**comp.graphics.algorithms**

## Subject: **Re: Generate Geodesic line in 3D triangulated surface**

news:1146467876.756331.26910@i39g2000cwa.googlegroups.com...

>I want to generate a geodesic line in 3D membrane surface which is

> meshed into a number of triangular elements. This surface is not

> analytically defined but descibed by discrete mesh nodes. Suppose I

> choose two end points on two boundary edges of this surface. I want to

> generate a geodesic line between these two end points over the mesh

> surface. Is anyone know how to deal with this problem? Any suggestions

> would be appreciated. Thanks in advances.

If B0 and B1 are your boundary points, let V0 and V1 be the

closest vertices of your mesh to those points. Use Dijkstra's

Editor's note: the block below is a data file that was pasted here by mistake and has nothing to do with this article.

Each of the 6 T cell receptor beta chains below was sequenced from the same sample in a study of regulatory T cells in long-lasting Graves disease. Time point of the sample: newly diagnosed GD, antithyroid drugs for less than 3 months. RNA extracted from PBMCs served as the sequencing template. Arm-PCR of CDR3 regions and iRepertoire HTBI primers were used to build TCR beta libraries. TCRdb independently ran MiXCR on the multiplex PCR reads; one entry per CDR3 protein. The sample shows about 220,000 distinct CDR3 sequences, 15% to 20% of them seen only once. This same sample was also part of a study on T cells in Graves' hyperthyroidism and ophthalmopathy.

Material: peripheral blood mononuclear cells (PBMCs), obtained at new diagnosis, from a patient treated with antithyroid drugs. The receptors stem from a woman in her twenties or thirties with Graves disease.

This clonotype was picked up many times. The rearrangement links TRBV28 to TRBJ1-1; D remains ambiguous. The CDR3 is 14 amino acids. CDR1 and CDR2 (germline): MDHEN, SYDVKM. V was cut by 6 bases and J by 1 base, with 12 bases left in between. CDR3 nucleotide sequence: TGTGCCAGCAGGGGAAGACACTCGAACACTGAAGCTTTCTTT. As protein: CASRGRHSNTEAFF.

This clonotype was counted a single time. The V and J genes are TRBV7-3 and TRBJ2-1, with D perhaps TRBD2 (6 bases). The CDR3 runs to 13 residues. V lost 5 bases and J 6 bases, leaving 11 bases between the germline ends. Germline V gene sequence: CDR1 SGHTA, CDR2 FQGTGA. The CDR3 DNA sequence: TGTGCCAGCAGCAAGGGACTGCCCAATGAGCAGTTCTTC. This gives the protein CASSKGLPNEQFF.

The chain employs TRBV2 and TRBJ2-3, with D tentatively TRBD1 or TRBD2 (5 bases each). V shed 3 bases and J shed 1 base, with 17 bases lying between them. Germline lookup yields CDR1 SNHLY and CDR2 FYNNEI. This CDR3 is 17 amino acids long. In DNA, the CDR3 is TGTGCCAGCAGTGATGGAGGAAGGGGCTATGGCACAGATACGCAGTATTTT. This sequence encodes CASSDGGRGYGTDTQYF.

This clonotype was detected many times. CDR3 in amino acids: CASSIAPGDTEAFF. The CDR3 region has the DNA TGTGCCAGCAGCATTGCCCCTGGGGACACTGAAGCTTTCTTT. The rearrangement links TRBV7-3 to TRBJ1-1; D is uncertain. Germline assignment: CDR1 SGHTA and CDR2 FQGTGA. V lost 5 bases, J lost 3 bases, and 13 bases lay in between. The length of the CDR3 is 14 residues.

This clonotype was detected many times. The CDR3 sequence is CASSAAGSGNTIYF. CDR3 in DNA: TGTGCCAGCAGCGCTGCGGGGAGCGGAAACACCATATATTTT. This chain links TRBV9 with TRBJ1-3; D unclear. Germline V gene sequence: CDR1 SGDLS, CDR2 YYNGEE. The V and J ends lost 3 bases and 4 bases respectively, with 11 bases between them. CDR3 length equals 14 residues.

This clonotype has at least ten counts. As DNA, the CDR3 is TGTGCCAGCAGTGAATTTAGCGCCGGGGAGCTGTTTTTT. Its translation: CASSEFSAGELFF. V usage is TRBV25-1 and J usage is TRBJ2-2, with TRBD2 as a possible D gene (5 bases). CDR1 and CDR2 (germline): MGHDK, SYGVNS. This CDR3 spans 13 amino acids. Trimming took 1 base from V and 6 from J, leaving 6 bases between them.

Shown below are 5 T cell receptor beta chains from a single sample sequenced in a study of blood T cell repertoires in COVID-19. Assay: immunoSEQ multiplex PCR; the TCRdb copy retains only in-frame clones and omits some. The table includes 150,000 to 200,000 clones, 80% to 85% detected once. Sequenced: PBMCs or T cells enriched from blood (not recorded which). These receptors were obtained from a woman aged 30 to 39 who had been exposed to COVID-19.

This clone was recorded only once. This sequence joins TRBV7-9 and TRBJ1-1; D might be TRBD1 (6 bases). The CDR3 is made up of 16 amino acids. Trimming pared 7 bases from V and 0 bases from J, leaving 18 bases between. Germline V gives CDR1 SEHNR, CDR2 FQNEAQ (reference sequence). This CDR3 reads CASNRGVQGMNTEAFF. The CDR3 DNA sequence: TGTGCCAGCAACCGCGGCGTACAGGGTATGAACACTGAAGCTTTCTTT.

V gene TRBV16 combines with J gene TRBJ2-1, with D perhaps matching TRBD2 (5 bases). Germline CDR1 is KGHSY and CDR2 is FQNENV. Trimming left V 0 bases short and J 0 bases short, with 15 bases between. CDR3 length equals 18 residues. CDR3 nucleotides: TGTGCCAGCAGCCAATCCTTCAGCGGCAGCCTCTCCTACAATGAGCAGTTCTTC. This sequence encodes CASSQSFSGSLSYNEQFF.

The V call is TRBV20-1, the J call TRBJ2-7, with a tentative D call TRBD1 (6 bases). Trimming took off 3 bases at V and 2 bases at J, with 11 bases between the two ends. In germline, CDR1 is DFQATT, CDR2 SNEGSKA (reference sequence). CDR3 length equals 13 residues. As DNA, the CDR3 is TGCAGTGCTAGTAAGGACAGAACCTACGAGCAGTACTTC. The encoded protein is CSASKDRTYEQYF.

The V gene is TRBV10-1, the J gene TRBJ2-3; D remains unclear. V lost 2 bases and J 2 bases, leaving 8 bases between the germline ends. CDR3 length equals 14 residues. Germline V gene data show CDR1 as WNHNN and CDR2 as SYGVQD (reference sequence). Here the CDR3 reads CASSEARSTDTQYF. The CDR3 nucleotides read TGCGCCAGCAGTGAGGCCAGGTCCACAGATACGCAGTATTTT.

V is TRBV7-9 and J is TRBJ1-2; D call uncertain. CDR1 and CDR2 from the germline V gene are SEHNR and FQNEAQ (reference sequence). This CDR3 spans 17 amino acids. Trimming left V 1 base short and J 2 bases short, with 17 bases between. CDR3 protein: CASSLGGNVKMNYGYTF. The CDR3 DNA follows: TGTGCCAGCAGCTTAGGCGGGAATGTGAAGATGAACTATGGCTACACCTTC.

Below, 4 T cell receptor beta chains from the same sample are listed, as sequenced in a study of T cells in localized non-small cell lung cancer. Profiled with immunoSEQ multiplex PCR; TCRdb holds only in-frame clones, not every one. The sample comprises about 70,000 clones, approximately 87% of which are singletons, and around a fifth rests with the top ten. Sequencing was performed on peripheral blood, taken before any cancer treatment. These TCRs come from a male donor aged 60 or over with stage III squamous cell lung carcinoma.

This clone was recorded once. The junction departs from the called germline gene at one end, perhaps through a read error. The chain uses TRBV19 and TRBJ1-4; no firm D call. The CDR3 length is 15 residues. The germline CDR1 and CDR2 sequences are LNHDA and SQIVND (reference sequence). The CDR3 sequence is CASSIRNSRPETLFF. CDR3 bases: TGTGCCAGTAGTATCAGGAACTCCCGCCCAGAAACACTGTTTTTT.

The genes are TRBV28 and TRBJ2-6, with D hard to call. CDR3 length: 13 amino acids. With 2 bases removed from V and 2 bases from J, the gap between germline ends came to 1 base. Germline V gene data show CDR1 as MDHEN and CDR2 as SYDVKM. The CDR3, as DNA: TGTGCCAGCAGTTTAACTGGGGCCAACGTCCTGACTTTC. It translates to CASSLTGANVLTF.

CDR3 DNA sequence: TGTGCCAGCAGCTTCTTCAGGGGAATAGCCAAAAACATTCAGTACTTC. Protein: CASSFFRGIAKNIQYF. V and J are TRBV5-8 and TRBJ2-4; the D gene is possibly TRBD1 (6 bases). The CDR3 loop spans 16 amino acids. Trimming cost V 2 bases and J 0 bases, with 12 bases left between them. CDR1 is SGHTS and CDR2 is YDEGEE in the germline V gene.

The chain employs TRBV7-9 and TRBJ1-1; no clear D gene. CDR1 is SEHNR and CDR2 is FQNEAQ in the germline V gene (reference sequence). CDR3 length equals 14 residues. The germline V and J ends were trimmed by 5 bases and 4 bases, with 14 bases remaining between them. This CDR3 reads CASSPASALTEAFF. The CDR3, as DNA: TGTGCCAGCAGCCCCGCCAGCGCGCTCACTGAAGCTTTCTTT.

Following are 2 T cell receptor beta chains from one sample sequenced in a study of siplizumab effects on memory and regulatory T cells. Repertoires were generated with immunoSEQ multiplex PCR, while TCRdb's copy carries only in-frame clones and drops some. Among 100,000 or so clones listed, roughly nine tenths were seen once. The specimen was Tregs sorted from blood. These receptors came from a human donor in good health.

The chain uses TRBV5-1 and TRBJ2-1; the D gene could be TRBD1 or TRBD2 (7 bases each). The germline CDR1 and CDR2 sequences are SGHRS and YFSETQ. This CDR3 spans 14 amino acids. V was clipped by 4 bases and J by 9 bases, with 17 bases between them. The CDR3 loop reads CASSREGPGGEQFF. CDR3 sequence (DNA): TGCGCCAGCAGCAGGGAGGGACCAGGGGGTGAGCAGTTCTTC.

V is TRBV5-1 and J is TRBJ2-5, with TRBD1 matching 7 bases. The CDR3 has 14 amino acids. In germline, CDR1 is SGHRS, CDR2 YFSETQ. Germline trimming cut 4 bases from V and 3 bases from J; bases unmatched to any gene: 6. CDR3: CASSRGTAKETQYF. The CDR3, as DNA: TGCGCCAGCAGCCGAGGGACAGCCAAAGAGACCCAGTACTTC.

algorithm to compute the shortest path between V0 and V1,

say {V0,P0,P1,...,Pn,V1}. You now have a polyline that

connects B0 and B1, say {B0,V0,P0,...,Pn,V1,B1}, and that

lies on the mesh.

The next step is to iteratively apply a relaxation method.

For a consecutive triple of polyline vertices, {U0,U1,U2},

you want to replace U1 by U1' so that {U0,U1',U2} has

smaller length than {U0,U1,U2}. This is a relatively easy

construction to apply when U1 is on an edge shared by

two triangles, one triangle containing U0 and the other

triangle containing U2. It is a bit more challenging when

U1 is a mesh vertex and U0 and U2 are on triangles that

share only U1 (i.e. sharing a vertex but not sharing an

edge).

Another possibility that is simpler to implement, but requires

much more memory (and possibly time) is to rasterize your

mesh into a high-resolution 3D grid of voxels. B0 and B1

are closest to two voxels in this grid. Now apply Dijkstra's

to the graph implied voxel data set.

--

Dave Eberly

http://www.geometrictools.com

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